NASA opens to the investigation the lunar samples collected in the Apollo missions

Between 1969 and 1972, the Apollo program managed to reach the lunar surface six times in manned missions. During these trips the satellite was explored and several lunar samples were obtained. In total there were 382 kilos of rock brought from the Moon.

Until now this entire arsenal for research was in the hands of NASA and with access banned. However, in the year that marks the 50th anniversary of the arrival of Amstrong and Aldrin to the Moon, the space organization has decided to open this treasure to other researchers.

From now on, geologists and other specialists will be able to study the lunar samples that were collected and that have remained stored until half a century. And is that today NASA believes that there are technological means advanced enough to obtain much more information.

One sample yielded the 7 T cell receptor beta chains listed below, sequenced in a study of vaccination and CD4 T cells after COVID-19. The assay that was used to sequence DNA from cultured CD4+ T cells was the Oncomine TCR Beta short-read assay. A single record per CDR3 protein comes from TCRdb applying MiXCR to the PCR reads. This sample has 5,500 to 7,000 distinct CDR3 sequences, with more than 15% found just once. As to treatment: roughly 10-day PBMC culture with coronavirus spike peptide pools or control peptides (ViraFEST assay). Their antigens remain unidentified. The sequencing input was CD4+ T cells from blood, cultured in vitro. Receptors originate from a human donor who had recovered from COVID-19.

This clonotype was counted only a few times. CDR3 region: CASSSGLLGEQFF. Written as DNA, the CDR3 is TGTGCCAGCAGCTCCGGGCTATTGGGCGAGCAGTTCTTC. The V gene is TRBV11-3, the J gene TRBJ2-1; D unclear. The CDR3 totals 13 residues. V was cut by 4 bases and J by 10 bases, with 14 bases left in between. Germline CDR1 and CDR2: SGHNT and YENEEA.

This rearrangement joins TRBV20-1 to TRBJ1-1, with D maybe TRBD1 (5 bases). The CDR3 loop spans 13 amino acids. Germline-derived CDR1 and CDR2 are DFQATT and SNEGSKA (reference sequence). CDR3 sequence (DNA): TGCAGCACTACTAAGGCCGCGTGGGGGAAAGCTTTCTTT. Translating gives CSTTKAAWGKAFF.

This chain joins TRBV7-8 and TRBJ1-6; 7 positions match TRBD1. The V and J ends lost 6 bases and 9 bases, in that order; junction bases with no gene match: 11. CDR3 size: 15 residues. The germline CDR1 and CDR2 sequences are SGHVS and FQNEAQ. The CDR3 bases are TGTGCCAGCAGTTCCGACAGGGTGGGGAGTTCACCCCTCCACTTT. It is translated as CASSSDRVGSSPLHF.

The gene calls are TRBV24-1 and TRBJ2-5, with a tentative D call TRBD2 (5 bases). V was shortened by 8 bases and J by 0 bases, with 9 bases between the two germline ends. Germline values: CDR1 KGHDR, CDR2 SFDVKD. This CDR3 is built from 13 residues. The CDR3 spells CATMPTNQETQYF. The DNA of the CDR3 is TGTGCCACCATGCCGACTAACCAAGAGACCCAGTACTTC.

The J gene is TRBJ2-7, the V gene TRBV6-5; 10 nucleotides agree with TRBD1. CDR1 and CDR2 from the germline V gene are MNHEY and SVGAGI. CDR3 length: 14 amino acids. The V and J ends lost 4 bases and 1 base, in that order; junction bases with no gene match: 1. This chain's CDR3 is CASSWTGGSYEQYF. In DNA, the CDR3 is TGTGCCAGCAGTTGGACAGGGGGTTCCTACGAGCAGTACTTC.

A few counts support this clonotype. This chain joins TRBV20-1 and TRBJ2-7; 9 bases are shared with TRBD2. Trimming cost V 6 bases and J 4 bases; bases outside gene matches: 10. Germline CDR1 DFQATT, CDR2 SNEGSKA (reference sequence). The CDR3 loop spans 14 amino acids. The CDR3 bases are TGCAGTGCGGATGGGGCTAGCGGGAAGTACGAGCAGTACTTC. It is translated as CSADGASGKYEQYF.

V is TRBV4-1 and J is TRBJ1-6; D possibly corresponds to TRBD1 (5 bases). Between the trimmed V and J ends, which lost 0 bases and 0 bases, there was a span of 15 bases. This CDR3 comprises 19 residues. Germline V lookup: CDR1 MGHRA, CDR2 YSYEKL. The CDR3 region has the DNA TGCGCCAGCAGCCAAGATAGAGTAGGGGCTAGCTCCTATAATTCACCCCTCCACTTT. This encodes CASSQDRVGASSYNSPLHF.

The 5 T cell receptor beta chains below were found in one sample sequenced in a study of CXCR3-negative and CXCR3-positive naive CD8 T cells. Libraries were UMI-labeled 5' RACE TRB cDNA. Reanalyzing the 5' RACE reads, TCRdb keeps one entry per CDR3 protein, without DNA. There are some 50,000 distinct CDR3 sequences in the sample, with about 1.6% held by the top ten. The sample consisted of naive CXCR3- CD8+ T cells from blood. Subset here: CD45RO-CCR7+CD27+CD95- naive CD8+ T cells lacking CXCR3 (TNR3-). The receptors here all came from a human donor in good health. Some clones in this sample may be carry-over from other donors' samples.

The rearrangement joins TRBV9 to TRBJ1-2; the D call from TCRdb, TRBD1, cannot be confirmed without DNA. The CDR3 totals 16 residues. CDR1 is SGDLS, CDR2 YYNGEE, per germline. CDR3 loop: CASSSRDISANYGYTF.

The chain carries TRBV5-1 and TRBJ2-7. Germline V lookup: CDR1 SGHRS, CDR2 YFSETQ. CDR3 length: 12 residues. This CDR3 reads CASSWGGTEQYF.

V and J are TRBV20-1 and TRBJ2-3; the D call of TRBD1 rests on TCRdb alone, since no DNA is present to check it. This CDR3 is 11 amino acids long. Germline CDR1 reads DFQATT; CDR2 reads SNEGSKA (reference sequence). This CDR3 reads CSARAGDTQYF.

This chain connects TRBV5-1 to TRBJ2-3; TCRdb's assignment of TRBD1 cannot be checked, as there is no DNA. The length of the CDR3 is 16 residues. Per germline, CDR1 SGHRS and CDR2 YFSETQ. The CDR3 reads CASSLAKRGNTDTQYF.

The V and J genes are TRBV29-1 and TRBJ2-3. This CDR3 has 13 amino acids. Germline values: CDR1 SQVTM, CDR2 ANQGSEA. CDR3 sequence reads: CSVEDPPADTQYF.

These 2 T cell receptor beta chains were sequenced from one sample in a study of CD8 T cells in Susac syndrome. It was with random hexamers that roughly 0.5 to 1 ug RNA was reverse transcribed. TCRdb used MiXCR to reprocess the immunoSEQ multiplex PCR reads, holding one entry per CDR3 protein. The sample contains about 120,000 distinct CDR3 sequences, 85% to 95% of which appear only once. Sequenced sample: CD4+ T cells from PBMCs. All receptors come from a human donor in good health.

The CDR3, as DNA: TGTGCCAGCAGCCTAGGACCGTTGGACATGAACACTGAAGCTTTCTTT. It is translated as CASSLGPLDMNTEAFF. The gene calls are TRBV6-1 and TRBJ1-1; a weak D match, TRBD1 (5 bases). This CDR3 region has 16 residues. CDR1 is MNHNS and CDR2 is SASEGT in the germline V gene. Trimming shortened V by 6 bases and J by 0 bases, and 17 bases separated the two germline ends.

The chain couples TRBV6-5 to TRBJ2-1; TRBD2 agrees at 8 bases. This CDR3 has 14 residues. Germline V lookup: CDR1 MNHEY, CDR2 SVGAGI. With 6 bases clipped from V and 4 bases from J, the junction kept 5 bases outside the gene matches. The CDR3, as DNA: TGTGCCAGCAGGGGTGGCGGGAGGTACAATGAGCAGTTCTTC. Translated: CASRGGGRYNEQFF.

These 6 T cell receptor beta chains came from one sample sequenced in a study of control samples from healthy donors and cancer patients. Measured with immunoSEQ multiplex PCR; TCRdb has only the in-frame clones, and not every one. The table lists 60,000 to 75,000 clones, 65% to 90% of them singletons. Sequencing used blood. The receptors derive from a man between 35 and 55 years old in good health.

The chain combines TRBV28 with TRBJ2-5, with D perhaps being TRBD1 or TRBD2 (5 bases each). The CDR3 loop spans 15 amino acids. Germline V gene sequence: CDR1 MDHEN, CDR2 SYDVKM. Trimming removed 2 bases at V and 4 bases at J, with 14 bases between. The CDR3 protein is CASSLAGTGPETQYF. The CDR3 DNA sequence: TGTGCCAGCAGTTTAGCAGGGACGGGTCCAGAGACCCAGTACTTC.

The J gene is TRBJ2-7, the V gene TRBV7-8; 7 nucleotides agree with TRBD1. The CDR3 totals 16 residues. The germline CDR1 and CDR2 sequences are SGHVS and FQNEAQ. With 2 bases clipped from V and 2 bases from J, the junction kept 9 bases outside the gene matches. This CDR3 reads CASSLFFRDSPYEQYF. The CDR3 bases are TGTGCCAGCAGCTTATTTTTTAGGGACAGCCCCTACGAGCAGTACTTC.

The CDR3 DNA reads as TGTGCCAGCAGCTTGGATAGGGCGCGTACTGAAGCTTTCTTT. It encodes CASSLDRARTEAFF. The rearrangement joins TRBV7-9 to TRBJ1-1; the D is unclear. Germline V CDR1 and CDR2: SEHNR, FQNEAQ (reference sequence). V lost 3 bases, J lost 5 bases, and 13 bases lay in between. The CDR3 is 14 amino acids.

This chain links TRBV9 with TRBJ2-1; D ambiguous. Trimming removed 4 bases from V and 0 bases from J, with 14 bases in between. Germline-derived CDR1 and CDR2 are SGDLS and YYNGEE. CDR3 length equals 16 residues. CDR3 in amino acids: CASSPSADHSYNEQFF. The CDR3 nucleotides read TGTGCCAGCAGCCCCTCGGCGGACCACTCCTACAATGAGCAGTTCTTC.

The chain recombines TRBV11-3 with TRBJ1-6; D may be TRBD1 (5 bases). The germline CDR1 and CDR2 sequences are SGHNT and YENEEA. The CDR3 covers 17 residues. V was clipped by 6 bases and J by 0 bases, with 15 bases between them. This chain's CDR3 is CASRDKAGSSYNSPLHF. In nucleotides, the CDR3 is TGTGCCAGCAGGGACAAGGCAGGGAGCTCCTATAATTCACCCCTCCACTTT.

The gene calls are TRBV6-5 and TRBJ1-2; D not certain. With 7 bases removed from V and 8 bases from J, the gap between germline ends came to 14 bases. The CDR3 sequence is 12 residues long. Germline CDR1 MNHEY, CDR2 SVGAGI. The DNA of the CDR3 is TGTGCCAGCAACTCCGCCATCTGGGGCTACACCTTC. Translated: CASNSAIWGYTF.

Some of these samples have been preserved in a lunar environment, with the right conditions. Others have been kept empty or others have been investigated from the earth’s environment. Throughout these years important data have been obtained from these lunar samples. But the time has come for new people in the investigation.

An opportunity to know

NASA admits that they are still learning from lunar samples today. Not only on the Moon but also on the Solar System and its planets. Exploring the rocks of the Moon, the age of the surfaces of Mars and Mercury has been known. It has also been concluded that Jupiter and the other large planets were initially closer to the Sun.

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This knowledge comes from more than 100,000 samples of moon rock. Surely among all of them they contain interesting details that are now ready to be revealed. As with the mystery of some samples they brought from Apollo 12, where there was organic matter. It was about land pollution. Even the impacts of asteroids and meteorites could have contributed to this matter.

But this could only be verified decades after observing it. Hence, it is so important to open these lunar samples to other researchers. More at a time when NASA has set out to return to the Moon at a date as close as 2024.

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